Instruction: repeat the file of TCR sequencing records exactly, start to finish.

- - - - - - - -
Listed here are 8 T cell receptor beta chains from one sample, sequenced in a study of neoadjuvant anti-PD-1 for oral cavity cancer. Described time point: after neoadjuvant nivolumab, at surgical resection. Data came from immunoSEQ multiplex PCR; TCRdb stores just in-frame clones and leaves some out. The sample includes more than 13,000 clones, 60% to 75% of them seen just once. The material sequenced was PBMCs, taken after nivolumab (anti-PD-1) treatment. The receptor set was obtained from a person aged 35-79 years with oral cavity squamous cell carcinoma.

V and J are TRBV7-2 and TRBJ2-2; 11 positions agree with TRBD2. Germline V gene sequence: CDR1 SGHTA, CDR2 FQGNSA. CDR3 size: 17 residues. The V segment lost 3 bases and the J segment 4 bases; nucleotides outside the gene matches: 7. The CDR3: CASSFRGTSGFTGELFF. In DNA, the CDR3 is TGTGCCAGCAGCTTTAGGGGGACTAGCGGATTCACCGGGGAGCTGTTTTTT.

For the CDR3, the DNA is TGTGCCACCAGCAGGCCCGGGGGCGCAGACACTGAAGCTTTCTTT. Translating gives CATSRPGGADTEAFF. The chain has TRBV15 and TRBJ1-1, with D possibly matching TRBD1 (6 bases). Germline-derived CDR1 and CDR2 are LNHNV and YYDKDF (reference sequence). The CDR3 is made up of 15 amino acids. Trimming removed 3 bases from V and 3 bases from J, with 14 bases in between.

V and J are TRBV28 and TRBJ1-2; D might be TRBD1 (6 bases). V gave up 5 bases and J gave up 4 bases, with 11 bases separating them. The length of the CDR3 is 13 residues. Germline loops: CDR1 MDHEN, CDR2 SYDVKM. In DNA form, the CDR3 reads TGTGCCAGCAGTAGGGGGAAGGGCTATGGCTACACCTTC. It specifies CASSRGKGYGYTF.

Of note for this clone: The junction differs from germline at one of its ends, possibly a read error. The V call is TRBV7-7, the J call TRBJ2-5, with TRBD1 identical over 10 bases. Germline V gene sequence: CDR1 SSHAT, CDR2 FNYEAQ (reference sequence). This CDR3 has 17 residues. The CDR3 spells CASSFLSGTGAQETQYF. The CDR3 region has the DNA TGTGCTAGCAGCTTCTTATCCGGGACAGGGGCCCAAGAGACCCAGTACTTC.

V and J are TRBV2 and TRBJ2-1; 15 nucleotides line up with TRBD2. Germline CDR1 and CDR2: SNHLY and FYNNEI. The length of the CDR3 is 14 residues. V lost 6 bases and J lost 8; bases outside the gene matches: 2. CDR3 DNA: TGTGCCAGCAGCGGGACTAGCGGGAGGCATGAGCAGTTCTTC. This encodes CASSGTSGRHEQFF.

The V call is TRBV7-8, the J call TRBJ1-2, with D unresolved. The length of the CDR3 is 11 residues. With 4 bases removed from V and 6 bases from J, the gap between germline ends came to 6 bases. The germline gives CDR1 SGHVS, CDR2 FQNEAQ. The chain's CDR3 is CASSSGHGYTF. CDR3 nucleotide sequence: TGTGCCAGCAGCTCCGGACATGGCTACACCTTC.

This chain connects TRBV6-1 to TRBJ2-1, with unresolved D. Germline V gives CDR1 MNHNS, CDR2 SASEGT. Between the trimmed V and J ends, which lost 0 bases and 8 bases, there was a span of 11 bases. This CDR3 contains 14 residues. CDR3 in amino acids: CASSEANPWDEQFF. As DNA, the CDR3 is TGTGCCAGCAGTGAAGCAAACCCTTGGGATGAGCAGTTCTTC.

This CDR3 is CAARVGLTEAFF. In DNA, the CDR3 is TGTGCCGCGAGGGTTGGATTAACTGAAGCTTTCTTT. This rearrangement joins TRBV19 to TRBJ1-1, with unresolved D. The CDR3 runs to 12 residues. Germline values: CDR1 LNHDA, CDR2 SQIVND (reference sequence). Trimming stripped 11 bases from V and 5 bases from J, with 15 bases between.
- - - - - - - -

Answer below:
Listed here are 8 T cell receptor beta chains from one sample, sequenced in a study of neoadjuvant anti-PD-1 for oral cavity cancer. Described time point: after neoadjuvant nivolumab, at surgical resection. Data came from immunoSEQ multiplex PCR; TCRdb stores just in-frame clones and leaves some out. The sample includes more than 13,000 clones, 60% to 75% of them seen just once. The material sequenced was PBMCs, taken after nivolumab (anti-PD-1) treatment. The receptor set was obtained from a person aged 35-79 years with oral cavity squamous cell carcinoma.

V and J are TRBV7-2 and TRBJ2-2; 11 positions agree with TRBD2. Germline V gene sequence: CDR1 SGHTA, CDR2 FQGNSA. CDR3 size: 17 residues. The V segment lost 3 bases and the J segment 4 bases; nucleotides outside the gene matches: 7. The CDR3: CASSFRGTSGFTGELFF. In DNA, the CDR3 is TGTGCCAGCAGCTTTAGGGGGACTAGCGGATTCACCGGGGAGCTGTTTTTT.

For the CDR3, the DNA is TGTGCCACCAGCAGGCCCGGGGGCGCAGACACTGAAGCTTTCTTT. Translating gives CATSRPGGADTEAFF. The chain has TRBV15 and TRBJ1-1, with D possibly matching TRBD1 (6 bases). Germline-derived CDR1 and CDR2 are LNHNV and YYDKDF (reference sequence). The CDR3 is made up of 15 amino acids. Trimming removed 3 bases from V and 3 bases from J, with 14 bases in between.

V and J are TRBV28 and TRBJ1-2; D might be TRBD1 (6 bases). V gave up 5 bases and J gave up 4 bases, with 11 bases separating them. The length of the CDR3 is 13 residues. Germline loops: CDR1 MDHEN, CDR2 SYDVKM. In DNA form, the CDR3 reads TGTGCCAGCAGTAGGGGGAAGGGCTATGGCTACACCTTC. It specifies CASSRGKGYGYTF.

Of note for this clone: The junction differs from germline at one of its ends, possibly a read error. The V call is TRBV7-7, the J call TRBJ2-5, with TRBD1 identical over 10 bases. Germline V gene sequence: CDR1 SSHAT, CDR2 FNYEAQ (reference sequence). This CDR3 has 17 residues. The CDR3 spells CASSFLSGTGAQETQYF. The CDR3 region has the DNA TGTGCTAGCAGCTTCTTATCCGGGACAGGGGCCCAAGAGACCCAGTACTTC.

V and J are TRBV2 and TRBJ2-1; 15 nucleotides line up with TRBD2. Germline CDR1 and CDR2: SNHLY and FYNNEI. The length of the CDR3 is 14 residues. V lost 6 bases and J lost 8; bases outside the gene matches: 2. CDR3 DNA: TGTGCCAGCAGCGGGACTAGCGGGAGGCATGAGCAGTTCTTC. This encodes CASSGTSGRHEQFF.

The V call is TRBV7-8, the J call TRBJ1-2, with D unresolved. The length of the CDR3 is 11 residues. With 4 bases removed from V and 6 bases from J, the gap between germline ends came to 6 bases. The germline gives CDR1 SGHVS, CDR2 FQNEAQ. The chain's CDR3 is CASSSGHGYTF. CDR3 nucleotide sequence: TGTGCCAGCAGCTCCGGACATGGCTACACCTTC.

This chain connects TRBV6-1 to TRBJ2-1, with unresolved D. Germline V gives CDR1 MNHNS, CDR2 SASEGT. Between the trimmed V and J ends, which lost 0 bases and 8 bases, there was a span of 11 bases. This CDR3 contains 14 residues. CDR3 in amino acids: CASSEANPWDEQFF. As DNA, the CDR3 is TGTGCCAGCAGTGAAGCAAACCCTTGGGATGAGCAGTTCTTC.

This CDR3 is CAARVGLTEAFF. In DNA, the CDR3 is TGTGCCGCGAGGGTTGGATTAACTGAAGCTTTCTTT. This rearrangement joins TRBV19 to TRBJ1-1, with unresolved D. The CDR3 runs to 12 residues. Germline values: CDR1 LNHDA, CDR2 SQIVND (reference sequence). Trimming stripped 11 bases from V and 5 bases from J, with 15 bases between.